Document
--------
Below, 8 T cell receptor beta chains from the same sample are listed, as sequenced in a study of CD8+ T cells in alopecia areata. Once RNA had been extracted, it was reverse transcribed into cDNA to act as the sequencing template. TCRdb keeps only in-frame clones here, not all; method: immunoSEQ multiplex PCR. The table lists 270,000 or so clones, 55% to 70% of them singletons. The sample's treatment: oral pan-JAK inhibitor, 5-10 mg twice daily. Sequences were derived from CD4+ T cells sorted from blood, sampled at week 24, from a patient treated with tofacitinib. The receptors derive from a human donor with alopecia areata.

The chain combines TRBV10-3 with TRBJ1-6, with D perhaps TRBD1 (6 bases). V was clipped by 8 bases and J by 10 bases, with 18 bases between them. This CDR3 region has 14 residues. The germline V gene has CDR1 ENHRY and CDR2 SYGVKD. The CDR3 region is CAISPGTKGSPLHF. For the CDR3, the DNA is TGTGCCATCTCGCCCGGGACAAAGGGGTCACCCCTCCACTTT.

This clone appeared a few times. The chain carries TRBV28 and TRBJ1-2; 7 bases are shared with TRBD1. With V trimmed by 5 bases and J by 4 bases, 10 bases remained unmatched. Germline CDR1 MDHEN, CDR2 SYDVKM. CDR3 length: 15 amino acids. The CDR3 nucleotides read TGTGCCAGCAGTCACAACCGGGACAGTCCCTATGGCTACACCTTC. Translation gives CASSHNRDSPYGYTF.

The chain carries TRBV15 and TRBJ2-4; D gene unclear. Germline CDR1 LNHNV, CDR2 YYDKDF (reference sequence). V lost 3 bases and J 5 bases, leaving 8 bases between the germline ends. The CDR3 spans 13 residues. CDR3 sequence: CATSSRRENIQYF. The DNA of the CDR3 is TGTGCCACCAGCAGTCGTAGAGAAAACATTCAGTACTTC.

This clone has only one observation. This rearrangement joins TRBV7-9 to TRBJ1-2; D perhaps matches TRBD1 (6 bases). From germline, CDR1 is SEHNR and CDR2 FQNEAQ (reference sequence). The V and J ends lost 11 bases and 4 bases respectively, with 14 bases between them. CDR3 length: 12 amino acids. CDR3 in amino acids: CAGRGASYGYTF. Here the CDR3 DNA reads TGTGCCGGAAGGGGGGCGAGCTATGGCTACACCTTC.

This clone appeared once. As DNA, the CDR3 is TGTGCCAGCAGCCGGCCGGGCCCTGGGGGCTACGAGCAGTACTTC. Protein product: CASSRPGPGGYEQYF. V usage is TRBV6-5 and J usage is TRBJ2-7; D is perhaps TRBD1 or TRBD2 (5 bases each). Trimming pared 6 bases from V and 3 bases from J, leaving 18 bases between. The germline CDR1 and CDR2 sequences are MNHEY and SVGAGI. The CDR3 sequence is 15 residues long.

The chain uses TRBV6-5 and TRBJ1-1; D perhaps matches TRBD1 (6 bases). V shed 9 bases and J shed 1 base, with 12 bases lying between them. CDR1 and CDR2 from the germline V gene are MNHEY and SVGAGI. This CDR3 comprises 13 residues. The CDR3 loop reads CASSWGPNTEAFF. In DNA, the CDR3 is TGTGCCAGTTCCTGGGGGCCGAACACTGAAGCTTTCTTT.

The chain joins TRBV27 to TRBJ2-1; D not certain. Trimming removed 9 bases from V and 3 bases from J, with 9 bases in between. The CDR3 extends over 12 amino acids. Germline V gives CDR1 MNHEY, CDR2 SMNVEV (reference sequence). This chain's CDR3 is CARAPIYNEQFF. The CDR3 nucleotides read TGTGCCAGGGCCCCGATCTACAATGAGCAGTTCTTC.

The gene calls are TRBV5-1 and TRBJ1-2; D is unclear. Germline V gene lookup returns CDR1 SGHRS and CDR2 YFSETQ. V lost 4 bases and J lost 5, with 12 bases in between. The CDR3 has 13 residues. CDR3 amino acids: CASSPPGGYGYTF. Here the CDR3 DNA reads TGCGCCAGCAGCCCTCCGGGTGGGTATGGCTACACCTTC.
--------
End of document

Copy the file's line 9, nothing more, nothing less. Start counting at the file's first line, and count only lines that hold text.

The gene calls are TRBV5-1 and TRBJ1-2; D is unclear. Germline V gene lookup returns CDR1 SGHRS and CDR2 YFSETQ. V lost 4 bases and J lost 5, with 12 bases in between. The CDR3 has 13 residues. CDR3 amino acids: CASSPPGGYGYTF. Here the CDR3 DNA reads TGCGCCAGCAGCCCTCCGGGTGGGTATGGCTACACCTTC.